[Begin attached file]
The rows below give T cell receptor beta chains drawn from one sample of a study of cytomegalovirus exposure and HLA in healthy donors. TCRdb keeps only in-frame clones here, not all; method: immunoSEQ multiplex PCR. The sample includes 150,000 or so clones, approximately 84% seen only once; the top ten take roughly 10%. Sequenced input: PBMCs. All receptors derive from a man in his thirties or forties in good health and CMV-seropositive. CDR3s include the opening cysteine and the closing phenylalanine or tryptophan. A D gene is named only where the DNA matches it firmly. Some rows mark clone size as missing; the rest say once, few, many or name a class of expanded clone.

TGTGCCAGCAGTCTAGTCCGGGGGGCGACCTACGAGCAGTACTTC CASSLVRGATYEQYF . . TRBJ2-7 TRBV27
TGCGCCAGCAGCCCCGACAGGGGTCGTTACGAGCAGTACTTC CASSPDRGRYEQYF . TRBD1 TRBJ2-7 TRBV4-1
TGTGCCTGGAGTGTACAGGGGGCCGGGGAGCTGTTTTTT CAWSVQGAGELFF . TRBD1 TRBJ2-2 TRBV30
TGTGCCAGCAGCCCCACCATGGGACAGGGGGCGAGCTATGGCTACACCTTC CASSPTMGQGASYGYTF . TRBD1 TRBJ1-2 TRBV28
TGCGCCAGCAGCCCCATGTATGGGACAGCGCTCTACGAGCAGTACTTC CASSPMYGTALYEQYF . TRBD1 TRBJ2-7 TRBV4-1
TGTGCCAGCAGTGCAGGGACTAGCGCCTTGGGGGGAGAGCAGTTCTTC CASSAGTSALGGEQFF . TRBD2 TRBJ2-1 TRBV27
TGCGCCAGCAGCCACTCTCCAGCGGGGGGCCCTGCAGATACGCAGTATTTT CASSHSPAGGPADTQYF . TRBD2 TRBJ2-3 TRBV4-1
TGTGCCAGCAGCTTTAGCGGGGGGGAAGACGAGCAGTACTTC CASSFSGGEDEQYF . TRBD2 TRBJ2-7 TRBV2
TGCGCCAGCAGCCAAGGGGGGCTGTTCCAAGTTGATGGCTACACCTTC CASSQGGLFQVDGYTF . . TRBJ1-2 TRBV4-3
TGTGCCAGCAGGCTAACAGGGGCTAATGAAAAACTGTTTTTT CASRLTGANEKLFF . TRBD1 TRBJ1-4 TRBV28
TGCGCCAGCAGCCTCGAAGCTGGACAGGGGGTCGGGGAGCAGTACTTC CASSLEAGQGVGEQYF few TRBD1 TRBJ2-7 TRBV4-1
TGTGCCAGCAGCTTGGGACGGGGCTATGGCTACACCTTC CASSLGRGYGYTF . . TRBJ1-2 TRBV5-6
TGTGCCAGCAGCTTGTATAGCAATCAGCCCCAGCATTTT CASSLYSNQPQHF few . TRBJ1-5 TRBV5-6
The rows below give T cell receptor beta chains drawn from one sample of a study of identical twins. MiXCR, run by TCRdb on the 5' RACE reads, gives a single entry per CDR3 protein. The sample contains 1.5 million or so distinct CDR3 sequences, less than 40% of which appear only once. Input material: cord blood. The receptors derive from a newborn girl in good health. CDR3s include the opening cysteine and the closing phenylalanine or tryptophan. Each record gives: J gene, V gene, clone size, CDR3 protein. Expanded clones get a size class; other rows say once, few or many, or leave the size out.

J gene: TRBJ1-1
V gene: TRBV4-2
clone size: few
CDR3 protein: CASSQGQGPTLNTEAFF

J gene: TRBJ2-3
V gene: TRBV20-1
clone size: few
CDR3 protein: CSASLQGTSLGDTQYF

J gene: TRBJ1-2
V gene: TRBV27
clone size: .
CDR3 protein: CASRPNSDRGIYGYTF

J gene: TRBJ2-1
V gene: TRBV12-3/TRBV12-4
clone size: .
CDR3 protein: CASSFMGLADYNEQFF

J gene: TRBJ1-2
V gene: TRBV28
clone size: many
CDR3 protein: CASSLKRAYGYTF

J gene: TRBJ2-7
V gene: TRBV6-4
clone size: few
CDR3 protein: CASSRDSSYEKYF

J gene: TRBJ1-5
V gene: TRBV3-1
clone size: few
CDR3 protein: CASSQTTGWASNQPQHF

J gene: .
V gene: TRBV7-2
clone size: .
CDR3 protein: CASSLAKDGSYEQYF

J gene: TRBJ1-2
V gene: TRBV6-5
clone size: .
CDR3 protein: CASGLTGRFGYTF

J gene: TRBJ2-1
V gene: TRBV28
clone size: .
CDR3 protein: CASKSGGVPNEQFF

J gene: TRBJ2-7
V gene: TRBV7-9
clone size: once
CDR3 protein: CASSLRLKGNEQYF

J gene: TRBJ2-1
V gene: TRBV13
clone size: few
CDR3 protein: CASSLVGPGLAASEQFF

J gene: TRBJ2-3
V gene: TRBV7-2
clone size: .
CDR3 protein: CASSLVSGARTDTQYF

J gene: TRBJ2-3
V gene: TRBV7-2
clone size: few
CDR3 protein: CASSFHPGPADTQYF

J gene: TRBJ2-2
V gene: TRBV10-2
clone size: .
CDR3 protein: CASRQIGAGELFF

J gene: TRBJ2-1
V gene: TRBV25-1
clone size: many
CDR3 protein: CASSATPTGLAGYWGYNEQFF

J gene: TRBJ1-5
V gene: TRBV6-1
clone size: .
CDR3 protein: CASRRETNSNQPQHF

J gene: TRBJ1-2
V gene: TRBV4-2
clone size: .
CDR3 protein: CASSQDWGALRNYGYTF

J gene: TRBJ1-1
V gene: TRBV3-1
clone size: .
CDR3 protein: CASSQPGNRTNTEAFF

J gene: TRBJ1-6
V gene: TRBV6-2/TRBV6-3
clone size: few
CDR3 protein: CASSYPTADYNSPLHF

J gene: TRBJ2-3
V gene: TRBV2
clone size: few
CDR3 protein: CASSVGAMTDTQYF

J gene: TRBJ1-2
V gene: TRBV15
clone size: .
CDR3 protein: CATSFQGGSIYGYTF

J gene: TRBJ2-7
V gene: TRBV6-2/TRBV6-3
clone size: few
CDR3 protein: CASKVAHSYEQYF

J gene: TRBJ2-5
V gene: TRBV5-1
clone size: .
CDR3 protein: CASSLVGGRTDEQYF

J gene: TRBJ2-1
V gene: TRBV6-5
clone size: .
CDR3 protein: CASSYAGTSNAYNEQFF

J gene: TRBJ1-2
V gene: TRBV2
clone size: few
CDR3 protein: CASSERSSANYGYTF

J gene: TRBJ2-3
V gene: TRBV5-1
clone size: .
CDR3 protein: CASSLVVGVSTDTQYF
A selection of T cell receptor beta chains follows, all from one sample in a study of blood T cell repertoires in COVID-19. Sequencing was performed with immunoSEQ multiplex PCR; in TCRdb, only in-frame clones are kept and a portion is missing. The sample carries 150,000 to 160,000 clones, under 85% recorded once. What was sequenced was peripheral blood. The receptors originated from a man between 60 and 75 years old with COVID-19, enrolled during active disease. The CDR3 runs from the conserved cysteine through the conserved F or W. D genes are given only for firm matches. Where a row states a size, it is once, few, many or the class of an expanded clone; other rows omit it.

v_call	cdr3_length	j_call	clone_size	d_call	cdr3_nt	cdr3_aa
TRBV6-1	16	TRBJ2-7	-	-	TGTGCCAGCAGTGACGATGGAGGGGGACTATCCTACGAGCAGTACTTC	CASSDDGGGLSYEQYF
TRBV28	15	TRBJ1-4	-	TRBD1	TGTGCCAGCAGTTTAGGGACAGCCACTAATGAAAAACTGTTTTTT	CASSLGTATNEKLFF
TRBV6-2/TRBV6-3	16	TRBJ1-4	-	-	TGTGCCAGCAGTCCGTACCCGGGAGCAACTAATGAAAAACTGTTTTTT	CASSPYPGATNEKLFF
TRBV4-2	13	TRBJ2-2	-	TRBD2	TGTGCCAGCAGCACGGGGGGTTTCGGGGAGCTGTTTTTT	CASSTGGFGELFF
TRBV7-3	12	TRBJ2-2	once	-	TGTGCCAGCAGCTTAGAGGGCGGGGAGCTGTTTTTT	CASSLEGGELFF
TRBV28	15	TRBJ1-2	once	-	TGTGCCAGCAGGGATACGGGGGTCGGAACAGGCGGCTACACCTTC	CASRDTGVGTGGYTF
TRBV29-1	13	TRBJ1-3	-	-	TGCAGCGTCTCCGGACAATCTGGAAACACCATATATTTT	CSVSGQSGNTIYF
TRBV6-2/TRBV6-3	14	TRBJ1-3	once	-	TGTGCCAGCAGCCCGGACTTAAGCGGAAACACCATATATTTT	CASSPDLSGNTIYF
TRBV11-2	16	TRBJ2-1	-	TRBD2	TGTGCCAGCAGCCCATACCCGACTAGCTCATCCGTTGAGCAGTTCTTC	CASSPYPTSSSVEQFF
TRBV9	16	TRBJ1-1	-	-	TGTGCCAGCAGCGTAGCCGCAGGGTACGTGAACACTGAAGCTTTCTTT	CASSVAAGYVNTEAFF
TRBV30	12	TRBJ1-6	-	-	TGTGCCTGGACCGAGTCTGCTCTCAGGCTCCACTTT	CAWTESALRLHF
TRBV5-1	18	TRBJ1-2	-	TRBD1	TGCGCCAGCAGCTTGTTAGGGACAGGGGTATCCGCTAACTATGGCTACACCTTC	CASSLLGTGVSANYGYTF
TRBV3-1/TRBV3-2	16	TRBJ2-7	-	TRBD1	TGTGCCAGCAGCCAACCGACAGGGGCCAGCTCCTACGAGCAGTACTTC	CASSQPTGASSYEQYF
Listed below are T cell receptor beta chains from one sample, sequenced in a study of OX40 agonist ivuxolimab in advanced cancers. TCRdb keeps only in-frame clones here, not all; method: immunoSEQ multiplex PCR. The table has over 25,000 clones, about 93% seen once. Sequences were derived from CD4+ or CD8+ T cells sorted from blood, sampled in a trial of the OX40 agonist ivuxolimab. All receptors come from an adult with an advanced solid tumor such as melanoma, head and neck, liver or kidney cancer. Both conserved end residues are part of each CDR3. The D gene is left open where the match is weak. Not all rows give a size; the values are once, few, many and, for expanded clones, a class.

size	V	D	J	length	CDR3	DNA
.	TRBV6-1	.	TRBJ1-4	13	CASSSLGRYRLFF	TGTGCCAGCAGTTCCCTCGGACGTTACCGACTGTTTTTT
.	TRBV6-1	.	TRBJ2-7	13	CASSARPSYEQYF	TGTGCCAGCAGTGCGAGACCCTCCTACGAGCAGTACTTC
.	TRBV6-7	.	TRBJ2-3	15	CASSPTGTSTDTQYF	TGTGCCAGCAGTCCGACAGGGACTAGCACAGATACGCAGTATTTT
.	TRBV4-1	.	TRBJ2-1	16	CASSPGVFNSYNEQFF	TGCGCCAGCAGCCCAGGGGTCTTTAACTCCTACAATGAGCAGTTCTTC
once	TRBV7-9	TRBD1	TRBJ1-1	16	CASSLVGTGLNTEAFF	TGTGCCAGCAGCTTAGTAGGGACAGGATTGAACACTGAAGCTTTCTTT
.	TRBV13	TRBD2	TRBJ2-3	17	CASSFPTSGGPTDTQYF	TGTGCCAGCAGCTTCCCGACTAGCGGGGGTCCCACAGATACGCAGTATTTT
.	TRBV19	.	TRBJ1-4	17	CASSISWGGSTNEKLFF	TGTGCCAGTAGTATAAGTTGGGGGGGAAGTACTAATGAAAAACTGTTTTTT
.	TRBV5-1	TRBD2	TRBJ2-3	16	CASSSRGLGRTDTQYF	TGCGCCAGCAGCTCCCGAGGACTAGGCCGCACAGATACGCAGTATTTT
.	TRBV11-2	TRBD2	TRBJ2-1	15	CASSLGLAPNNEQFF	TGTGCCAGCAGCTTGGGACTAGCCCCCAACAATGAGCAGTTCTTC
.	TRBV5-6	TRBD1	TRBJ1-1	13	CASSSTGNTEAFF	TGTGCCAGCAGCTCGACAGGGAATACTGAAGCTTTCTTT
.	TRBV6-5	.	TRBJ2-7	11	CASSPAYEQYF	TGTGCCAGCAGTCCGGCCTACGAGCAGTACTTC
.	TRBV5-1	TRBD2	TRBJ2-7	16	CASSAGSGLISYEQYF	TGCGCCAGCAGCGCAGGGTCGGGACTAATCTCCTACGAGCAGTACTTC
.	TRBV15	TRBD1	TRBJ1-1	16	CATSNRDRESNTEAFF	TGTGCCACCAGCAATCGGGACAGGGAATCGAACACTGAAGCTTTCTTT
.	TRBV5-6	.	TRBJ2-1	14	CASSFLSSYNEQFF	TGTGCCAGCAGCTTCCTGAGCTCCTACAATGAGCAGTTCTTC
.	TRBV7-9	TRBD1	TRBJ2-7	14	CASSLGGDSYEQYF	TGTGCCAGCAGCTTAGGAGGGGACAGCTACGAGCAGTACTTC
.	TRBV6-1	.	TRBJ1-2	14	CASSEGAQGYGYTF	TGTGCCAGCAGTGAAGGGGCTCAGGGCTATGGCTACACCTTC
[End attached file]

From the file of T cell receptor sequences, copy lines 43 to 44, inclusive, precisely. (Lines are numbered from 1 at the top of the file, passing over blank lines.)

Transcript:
CDR3 protein: CASSQTTGWASNQPQHF

J gene: .